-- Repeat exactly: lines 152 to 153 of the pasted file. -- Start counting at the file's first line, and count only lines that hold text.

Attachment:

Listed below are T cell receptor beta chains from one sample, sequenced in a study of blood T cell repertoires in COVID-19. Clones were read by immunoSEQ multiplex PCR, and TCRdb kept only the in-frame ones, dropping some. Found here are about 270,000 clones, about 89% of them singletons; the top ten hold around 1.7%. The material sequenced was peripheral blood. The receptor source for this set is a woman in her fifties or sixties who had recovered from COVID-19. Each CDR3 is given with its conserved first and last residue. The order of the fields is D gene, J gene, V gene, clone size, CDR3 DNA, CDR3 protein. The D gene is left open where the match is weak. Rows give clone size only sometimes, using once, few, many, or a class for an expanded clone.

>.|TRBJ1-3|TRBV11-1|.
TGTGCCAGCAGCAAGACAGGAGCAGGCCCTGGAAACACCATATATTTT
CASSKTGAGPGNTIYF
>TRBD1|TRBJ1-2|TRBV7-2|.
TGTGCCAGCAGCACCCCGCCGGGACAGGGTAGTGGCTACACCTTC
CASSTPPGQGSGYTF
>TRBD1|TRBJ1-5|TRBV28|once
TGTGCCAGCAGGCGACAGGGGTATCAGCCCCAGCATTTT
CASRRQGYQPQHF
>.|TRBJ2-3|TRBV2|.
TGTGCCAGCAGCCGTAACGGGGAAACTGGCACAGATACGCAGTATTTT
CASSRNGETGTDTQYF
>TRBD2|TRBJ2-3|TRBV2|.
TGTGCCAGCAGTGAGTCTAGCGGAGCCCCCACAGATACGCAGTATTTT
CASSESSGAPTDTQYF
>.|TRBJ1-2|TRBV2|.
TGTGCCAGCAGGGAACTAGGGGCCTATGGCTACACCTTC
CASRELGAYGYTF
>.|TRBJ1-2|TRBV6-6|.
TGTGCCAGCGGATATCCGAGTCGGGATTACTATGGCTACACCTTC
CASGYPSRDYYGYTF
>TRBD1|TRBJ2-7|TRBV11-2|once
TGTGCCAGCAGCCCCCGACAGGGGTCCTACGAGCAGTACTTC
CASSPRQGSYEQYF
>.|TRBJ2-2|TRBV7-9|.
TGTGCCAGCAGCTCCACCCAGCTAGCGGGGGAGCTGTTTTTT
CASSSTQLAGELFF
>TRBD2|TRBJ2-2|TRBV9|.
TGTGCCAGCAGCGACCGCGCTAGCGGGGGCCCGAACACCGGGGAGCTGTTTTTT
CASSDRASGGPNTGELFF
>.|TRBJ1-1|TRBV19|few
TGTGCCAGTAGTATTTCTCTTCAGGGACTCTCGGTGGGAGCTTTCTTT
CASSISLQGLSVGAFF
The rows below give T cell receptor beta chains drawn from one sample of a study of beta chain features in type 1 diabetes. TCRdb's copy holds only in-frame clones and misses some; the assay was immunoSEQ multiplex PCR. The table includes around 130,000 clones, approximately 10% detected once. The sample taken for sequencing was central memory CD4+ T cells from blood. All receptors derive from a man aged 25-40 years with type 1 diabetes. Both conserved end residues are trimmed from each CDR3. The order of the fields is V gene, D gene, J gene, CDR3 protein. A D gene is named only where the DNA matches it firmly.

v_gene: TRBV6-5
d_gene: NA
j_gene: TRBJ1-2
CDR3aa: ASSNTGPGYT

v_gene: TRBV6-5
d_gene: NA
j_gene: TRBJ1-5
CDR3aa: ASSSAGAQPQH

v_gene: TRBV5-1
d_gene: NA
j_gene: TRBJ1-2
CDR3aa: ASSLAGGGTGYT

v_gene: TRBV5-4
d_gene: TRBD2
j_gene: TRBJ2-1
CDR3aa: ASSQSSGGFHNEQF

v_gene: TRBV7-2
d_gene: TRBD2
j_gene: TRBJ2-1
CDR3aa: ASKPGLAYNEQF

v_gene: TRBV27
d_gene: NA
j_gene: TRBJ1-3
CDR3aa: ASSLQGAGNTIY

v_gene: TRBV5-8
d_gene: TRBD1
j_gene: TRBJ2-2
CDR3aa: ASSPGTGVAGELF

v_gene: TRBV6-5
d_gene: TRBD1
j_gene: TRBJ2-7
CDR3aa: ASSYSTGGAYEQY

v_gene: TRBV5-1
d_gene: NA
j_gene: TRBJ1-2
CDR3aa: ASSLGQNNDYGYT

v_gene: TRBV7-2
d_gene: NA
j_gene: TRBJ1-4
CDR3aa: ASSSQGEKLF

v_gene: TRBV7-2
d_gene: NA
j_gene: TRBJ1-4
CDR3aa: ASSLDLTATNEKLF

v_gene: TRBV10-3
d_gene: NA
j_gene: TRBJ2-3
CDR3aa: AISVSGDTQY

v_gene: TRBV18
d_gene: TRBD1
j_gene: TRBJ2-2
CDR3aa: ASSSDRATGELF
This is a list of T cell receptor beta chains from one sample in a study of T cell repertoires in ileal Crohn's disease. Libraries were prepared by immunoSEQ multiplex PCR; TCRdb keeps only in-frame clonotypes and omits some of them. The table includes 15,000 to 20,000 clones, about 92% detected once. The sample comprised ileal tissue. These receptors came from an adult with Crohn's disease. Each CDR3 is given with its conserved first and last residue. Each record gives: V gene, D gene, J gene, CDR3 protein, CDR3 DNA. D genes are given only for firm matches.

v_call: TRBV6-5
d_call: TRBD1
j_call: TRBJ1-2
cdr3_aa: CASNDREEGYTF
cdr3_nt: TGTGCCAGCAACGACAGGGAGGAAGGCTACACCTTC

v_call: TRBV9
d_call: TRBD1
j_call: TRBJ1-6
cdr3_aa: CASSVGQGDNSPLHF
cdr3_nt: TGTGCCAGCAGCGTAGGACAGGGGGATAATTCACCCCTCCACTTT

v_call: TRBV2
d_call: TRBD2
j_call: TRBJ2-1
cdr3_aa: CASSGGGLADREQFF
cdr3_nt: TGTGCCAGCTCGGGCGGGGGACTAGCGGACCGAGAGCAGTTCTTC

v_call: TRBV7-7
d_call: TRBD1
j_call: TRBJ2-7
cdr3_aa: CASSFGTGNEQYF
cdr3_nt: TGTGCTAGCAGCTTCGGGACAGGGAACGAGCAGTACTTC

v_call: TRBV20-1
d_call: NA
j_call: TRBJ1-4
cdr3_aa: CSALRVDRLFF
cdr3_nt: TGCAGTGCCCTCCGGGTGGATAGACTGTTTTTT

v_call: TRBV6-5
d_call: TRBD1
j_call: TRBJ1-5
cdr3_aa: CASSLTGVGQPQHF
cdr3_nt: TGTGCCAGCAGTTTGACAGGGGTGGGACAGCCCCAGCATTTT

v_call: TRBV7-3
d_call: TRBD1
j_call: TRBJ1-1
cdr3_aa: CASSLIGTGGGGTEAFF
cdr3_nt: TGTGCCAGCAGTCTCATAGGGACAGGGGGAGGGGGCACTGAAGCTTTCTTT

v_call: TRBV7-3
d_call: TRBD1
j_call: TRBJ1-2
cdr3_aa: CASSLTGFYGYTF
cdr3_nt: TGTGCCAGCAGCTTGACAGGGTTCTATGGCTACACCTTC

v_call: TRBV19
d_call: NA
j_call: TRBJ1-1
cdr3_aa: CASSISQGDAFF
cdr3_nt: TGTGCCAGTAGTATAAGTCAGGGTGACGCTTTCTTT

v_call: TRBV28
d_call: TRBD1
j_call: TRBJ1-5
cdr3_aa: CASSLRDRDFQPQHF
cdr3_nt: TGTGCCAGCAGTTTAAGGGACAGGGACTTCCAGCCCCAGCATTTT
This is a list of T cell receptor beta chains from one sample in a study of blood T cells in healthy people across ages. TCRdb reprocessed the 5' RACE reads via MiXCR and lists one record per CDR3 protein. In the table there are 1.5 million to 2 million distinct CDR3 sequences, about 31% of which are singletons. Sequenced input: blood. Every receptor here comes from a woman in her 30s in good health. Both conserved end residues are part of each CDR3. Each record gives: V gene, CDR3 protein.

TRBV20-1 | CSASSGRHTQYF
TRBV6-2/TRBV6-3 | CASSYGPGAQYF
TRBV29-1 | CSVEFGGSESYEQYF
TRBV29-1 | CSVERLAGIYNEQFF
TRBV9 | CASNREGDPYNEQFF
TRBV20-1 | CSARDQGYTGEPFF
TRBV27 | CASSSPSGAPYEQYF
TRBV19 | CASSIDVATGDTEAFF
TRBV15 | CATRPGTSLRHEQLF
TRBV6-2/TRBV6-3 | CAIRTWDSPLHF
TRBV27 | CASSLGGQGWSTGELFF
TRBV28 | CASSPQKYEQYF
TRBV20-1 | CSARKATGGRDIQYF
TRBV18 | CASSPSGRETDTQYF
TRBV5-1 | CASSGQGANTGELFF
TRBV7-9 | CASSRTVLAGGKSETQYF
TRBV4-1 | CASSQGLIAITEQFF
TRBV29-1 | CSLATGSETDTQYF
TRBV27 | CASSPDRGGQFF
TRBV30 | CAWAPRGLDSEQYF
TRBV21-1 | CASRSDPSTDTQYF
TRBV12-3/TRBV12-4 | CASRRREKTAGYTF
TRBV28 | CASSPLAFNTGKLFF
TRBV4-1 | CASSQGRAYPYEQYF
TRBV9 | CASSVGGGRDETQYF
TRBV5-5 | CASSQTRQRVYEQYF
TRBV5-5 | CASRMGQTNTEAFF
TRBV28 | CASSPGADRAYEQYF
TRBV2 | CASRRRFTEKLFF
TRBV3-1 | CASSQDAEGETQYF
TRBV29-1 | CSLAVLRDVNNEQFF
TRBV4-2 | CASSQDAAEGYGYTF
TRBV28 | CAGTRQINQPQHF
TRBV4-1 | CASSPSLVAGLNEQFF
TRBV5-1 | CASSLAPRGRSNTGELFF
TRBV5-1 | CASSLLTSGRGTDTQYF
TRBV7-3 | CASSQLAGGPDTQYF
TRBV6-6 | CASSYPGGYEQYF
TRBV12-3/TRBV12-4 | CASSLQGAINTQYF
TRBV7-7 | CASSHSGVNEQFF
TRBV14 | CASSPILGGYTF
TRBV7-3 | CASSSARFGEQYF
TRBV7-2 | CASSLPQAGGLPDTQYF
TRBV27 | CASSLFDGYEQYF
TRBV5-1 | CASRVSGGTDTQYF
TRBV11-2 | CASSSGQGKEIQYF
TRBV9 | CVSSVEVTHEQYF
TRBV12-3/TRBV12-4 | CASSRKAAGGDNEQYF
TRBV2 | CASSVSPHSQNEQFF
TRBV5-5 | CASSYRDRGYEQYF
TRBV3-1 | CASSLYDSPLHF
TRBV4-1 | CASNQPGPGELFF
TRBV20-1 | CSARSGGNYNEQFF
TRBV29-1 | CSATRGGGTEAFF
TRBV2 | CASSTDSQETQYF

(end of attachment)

TRBV20-1 | CSARKATGGRDIQYF
TRBV18 | CASSPSGRETDTQYF